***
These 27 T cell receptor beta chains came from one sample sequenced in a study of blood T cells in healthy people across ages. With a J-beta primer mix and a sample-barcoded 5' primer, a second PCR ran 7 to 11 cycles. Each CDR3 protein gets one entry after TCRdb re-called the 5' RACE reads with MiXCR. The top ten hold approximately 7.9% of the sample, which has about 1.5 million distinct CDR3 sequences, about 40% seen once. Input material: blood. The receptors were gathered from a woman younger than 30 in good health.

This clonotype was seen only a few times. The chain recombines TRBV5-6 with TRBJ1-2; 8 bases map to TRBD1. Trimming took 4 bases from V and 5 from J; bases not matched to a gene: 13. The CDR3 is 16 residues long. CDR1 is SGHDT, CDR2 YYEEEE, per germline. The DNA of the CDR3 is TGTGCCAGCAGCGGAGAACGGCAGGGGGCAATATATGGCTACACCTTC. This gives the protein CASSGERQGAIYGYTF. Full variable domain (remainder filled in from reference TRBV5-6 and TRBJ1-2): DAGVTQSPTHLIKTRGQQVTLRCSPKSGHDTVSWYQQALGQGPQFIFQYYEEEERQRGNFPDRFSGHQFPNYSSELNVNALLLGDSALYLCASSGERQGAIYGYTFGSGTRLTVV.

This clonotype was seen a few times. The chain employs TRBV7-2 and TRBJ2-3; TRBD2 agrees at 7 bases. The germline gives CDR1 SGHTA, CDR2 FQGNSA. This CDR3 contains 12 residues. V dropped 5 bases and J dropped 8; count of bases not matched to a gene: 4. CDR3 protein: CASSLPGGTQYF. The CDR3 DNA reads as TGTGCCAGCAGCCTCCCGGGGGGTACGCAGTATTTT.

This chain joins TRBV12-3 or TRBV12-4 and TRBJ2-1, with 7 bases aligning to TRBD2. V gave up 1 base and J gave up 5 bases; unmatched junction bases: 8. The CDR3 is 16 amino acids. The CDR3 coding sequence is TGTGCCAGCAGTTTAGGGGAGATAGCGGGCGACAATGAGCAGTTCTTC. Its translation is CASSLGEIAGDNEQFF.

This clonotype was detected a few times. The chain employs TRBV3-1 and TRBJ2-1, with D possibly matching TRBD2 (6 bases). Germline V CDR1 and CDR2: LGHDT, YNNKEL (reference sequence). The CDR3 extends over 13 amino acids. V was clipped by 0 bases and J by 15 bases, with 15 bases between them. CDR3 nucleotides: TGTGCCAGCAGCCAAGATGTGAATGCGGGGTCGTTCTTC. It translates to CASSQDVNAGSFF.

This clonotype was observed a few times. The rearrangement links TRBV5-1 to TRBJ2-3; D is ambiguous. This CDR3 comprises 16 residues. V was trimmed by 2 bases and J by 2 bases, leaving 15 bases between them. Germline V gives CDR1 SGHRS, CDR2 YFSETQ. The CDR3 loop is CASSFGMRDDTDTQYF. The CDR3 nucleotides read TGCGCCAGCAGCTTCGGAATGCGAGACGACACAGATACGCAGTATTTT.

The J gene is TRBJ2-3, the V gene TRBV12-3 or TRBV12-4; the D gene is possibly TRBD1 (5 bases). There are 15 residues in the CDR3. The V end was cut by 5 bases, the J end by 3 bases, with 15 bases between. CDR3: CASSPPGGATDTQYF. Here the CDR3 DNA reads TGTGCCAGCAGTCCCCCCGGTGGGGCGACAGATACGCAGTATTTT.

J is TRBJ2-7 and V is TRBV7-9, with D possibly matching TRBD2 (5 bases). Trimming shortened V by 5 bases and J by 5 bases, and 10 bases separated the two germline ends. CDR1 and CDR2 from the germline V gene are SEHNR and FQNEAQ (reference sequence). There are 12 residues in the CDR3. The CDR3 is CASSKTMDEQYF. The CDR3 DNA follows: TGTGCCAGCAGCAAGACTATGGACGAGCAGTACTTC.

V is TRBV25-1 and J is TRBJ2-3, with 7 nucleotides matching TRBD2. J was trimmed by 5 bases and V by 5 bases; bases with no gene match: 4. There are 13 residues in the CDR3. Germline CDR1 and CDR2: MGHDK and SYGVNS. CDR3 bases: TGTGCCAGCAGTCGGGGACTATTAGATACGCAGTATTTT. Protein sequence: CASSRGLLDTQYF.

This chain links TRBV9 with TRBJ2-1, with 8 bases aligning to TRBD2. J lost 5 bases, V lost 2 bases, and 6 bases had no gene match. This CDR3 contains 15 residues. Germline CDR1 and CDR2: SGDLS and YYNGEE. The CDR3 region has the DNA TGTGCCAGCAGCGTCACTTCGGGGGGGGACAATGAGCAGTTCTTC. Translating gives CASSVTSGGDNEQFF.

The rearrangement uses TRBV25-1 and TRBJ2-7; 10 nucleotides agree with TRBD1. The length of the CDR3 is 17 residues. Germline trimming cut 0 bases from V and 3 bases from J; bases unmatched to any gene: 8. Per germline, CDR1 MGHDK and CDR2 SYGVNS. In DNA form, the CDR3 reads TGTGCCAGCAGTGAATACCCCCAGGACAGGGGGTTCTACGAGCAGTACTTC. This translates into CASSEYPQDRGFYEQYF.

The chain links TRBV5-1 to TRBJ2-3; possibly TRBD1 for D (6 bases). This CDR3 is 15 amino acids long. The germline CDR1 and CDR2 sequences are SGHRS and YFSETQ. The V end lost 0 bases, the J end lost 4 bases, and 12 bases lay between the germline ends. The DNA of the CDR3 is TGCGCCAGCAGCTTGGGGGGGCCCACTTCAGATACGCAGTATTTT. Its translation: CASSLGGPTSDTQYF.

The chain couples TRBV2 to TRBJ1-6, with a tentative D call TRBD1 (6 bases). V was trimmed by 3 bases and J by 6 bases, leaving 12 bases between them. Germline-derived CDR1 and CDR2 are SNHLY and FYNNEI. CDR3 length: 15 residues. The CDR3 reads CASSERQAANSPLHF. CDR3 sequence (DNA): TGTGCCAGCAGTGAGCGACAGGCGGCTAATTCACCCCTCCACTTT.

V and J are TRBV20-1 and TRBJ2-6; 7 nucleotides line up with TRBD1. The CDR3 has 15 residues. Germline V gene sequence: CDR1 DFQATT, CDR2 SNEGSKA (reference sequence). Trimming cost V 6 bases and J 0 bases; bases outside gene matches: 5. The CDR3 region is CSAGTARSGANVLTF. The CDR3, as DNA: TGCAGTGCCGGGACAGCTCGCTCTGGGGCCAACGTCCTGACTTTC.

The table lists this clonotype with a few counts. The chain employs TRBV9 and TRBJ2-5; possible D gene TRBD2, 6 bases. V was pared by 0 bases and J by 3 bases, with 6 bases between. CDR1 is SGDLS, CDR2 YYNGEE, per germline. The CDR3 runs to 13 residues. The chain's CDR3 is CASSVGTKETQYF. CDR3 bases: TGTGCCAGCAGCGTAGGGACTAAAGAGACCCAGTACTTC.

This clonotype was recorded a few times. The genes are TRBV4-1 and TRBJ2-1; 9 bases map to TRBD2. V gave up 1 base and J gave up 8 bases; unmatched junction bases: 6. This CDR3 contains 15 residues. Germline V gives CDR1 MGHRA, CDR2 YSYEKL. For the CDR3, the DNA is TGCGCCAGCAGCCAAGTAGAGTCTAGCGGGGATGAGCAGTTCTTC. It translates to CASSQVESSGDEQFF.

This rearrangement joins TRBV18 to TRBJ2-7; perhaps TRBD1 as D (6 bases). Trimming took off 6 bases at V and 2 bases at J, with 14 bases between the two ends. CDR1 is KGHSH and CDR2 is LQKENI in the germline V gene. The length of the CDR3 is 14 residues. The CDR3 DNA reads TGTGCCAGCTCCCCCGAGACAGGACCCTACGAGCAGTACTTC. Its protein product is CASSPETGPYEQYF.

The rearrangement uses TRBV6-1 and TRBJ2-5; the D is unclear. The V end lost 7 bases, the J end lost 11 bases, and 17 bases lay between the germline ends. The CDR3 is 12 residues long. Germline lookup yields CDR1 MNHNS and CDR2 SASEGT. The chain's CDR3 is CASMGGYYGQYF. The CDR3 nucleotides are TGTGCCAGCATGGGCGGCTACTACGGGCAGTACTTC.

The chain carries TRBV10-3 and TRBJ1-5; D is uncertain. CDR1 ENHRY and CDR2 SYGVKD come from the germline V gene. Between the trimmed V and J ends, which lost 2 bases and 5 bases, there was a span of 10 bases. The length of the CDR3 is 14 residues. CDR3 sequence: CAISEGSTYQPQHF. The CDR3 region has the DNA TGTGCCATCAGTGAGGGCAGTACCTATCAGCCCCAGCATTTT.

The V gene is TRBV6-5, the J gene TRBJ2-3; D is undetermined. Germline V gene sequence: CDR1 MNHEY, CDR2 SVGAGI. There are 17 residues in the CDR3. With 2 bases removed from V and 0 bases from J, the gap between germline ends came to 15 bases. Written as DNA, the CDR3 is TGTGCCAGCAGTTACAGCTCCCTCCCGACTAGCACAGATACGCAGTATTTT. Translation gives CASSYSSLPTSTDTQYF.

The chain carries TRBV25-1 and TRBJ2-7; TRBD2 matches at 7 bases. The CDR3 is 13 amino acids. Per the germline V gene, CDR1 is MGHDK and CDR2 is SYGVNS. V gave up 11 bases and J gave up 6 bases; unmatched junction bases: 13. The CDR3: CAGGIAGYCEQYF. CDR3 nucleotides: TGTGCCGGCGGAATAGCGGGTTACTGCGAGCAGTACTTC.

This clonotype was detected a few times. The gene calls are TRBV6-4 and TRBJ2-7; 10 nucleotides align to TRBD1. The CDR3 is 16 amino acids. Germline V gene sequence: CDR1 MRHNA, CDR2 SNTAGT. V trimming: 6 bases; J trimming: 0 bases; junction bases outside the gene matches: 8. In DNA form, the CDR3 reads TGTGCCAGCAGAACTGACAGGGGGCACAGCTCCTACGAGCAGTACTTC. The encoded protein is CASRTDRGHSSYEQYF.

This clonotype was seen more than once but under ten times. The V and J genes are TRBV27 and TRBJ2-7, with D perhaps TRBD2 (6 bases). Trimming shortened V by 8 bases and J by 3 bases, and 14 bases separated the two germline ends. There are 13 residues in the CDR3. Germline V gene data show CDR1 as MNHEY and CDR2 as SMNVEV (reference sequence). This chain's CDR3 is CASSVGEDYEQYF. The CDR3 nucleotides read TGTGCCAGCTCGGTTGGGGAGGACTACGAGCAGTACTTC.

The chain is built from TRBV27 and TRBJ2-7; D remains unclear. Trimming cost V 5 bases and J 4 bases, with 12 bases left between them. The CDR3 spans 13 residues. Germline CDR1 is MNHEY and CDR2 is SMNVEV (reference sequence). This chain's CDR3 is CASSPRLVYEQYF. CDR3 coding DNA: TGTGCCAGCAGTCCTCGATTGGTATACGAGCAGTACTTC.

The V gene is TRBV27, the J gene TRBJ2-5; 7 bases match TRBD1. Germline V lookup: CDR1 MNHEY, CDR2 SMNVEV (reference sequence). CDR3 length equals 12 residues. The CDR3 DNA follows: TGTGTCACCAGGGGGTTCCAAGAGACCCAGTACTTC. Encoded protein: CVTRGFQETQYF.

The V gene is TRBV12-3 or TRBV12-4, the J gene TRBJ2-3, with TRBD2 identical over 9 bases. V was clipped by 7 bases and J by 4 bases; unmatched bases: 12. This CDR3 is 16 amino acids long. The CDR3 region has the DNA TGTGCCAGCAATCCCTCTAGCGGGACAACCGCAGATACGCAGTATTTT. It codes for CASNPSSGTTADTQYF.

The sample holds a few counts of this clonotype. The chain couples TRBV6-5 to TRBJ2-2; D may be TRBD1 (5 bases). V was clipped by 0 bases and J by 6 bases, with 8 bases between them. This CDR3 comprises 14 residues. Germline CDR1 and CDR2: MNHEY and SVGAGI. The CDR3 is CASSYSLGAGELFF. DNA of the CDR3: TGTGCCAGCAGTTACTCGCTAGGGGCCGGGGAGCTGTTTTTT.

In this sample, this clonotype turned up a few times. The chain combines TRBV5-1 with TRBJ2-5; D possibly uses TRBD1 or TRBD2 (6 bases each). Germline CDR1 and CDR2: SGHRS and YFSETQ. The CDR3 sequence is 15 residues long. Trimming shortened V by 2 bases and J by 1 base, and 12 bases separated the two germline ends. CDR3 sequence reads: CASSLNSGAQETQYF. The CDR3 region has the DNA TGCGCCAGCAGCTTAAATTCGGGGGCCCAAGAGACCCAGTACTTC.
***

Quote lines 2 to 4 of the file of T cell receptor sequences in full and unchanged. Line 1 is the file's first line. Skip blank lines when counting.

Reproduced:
This clonotype was seen only a few times. The chain recombines TRBV5-6 with TRBJ1-2; 8 bases map to TRBD1. Trimming took 4 bases from V and 5 from J; bases not matched to a gene: 13. The CDR3 is 16 residues long. CDR1 is SGHDT, CDR2 YYEEEE, per germline. The DNA of the CDR3 is TGTGCCAGCAGCGGAGAACGGCAGGGGGCAATATATGGCTACACCTTC. This gives the protein CASSGERQGAIYGYTF. Full variable domain (remainder filled in from reference TRBV5-6 and TRBJ1-2): DAGVTQSPTHLIKTRGQQVTLRCSPKSGHDTVSWYQQALGQGPQFIFQYYEEEERQRGNFPDRFSGHQFPNYSSELNVNALLLGDSALYLCASSGERQGAIYGYTFGSGTRLTVV.

This clonotype was seen a few times. The chain employs TRBV7-2 and TRBJ2-3; TRBD2 agrees at 7 bases. The germline gives CDR1 SGHTA, CDR2 FQGNSA. This CDR3 contains 12 residues. V dropped 5 bases and J dropped 8; count of bases not matched to a gene: 4. CDR3 protein: CASSLPGGTQYF. The CDR3 DNA reads as TGTGCCAGCAGCCTCCCGGGGGGTACGCAGTATTTT.

This chain joins TRBV12-3 or TRBV12-4 and TRBJ2-1, with 7 bases aligning to TRBD2. V gave up 1 base and J gave up 5 bases; unmatched junction bases: 8. The CDR3 is 16 amino acids. The CDR3 coding sequence is TGTGCCAGCAGTTTAGGGGAGATAGCGGGCGACAATGAGCAGTTCTTC. Its translation is CASSLGEIAGDNEQFF.